“Starting at Kalapana, Hawaii I walked for two hours right to the place on the coast where active lava flows were touching the ocean.
I was overwhelmed about the scene: Hot air touched my face as I stood at the edge of the cliff, steam drifted away by the strong wind, thunders in my ears as the waves crushed on the melted stones and water fought with fire.
I stood and watched the lava flows started to glow as it became darker. I wanted to express what happened there. All four elements – water, fire, air and earth came together at that point to show how they’re playing the game. — Jennifer Vahlbruch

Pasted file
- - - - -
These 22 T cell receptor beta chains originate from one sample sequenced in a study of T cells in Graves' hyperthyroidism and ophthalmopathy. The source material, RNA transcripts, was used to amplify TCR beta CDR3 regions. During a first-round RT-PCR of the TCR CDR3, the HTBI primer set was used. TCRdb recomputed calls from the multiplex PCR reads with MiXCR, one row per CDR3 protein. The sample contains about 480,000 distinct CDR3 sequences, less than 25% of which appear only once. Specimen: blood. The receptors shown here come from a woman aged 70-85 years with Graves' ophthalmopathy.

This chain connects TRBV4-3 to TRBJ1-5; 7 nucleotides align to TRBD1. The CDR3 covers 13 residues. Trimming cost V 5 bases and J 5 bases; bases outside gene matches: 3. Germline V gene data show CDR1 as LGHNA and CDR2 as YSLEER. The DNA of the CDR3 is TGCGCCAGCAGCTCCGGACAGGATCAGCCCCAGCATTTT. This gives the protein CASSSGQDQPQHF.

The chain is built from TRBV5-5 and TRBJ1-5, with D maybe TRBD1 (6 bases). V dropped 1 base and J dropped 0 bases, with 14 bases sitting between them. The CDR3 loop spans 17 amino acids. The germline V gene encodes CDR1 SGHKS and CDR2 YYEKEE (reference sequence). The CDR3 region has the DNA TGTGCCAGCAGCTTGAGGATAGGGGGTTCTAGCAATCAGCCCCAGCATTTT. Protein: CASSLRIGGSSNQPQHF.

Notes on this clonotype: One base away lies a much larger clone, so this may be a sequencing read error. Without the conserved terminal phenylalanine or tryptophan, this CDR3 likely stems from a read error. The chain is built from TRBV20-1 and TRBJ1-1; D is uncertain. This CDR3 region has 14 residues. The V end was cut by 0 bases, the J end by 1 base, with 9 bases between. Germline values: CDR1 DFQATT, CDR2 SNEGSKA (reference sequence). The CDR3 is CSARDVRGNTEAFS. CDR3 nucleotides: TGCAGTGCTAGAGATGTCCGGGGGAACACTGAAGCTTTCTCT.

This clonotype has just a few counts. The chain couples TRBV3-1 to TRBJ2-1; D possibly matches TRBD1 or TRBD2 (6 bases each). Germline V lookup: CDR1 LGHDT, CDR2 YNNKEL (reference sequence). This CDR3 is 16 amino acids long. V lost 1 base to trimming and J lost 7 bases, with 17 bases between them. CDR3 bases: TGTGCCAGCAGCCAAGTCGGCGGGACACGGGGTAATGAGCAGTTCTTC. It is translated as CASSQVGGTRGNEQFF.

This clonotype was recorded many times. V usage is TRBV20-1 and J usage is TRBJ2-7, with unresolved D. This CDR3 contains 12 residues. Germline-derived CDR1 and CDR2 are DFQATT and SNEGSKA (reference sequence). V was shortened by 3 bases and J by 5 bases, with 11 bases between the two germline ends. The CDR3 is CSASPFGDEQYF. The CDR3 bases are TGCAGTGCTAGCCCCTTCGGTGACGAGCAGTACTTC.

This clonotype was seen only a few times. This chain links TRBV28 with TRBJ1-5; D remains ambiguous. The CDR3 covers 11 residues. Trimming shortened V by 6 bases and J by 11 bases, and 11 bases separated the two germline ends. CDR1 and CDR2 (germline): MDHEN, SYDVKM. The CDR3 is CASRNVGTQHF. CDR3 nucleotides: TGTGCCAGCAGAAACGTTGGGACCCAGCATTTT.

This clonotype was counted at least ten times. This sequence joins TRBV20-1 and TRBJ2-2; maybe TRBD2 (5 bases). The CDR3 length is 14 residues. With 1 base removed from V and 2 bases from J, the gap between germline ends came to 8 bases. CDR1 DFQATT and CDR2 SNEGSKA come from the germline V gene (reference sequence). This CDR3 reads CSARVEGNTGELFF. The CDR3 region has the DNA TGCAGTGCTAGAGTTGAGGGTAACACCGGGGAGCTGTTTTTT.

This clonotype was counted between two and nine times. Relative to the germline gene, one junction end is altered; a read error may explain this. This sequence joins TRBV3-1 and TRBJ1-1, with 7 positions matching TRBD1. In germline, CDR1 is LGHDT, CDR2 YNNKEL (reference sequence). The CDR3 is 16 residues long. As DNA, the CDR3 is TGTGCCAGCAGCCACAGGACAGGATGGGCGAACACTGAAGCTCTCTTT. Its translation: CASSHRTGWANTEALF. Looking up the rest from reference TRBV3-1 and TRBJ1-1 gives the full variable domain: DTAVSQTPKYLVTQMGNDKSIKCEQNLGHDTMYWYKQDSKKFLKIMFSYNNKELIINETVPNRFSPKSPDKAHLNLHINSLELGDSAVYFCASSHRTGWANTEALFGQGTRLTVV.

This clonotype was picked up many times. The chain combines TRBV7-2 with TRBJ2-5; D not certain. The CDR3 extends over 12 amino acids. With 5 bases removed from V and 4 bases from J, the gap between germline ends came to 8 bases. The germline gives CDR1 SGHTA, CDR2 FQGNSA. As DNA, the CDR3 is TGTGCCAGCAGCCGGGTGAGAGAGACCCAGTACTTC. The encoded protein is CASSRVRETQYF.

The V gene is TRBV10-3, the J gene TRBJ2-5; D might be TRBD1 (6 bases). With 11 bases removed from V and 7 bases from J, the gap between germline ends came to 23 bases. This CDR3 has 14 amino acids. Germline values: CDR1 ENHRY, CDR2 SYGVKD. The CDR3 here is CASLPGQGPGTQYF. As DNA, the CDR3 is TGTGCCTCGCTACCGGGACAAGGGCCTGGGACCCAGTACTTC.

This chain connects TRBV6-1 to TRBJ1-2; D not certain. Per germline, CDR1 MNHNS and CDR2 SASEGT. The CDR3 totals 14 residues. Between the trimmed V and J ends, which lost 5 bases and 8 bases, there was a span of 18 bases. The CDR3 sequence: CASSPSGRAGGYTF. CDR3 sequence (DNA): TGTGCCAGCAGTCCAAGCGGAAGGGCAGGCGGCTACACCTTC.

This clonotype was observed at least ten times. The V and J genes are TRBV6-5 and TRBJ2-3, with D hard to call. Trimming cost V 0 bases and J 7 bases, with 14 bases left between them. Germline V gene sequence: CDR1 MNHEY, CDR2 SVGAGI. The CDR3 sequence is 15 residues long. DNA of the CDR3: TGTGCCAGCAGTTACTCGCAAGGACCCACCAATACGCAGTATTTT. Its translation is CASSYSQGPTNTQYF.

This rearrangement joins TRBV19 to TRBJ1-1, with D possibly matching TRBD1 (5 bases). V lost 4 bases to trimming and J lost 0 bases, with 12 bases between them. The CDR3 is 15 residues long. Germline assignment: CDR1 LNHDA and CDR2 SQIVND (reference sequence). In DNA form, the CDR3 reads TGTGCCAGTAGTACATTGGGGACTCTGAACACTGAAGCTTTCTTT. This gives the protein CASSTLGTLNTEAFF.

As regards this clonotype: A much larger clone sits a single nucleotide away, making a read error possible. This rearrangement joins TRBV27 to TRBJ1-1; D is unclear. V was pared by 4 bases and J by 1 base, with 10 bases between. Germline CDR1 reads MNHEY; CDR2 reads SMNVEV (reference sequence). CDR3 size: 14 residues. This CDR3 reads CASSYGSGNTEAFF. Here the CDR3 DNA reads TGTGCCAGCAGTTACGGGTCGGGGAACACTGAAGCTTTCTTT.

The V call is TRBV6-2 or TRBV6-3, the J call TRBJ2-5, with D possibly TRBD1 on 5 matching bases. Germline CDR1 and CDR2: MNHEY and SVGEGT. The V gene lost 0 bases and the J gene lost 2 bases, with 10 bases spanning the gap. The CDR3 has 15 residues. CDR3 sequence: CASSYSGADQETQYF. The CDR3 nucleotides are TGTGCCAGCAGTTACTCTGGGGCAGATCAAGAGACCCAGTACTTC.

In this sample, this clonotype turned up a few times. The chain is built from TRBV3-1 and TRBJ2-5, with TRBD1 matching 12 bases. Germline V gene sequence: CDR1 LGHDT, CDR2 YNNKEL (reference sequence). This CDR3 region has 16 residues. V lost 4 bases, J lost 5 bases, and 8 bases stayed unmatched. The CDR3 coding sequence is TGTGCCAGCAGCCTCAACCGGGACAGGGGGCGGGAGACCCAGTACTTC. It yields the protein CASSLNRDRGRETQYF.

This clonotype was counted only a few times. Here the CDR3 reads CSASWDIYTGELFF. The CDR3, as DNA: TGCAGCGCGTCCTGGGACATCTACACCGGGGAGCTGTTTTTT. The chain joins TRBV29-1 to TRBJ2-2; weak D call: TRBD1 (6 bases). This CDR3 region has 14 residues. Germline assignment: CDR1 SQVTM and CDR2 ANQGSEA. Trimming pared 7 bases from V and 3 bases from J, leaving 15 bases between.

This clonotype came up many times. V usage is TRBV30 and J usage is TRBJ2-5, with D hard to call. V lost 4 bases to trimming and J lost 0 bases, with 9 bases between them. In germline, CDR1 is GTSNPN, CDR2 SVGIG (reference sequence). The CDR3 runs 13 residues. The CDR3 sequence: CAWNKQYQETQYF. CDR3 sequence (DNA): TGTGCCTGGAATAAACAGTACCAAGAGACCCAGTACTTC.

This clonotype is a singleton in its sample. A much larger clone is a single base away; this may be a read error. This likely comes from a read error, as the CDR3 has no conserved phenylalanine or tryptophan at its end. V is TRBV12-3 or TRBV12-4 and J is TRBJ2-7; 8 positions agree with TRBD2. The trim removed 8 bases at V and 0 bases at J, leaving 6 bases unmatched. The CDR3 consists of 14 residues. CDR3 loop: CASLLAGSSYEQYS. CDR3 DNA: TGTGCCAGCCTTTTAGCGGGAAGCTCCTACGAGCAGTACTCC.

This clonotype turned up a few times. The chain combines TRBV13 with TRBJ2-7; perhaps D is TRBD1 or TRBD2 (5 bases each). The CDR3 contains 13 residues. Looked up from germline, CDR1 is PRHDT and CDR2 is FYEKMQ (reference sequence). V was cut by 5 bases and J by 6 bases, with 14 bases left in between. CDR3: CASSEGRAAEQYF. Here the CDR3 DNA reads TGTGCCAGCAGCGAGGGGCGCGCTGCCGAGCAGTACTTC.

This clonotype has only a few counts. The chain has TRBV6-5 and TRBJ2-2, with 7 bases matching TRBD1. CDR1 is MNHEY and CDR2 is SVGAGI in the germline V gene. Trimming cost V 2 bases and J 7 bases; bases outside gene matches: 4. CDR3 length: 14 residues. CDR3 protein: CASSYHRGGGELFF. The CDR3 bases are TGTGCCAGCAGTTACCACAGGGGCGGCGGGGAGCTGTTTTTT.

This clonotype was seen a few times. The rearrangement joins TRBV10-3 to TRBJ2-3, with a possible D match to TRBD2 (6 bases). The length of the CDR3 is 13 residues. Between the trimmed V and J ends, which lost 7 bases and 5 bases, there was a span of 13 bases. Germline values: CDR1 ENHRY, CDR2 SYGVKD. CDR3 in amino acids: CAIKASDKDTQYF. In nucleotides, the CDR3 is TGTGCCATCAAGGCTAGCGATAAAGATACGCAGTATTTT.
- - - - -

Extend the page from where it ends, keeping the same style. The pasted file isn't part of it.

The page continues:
These mesmerizing sculptures are the work of William Ricketts, a rare Australian born in 1898 who was in awe of the connection the Aborigine people have with the land. Hidden deep within a lush Australian rainforest are a set of mystical Aborigine sculptures seemingly merged into the natural surroundings. Moss covered torsos of men, women and children protrude from tree trunks and boulders. Some reach heavenward with widespread wings, others envelop each other protectively – all are symbols of the relationship the indigenous Australian Aborigines have with nature.
447th Squadron B-25s fly past erupting Vesuvius, 1944 (by Endless Forms Most Beautiful)
Beautiful iPod dock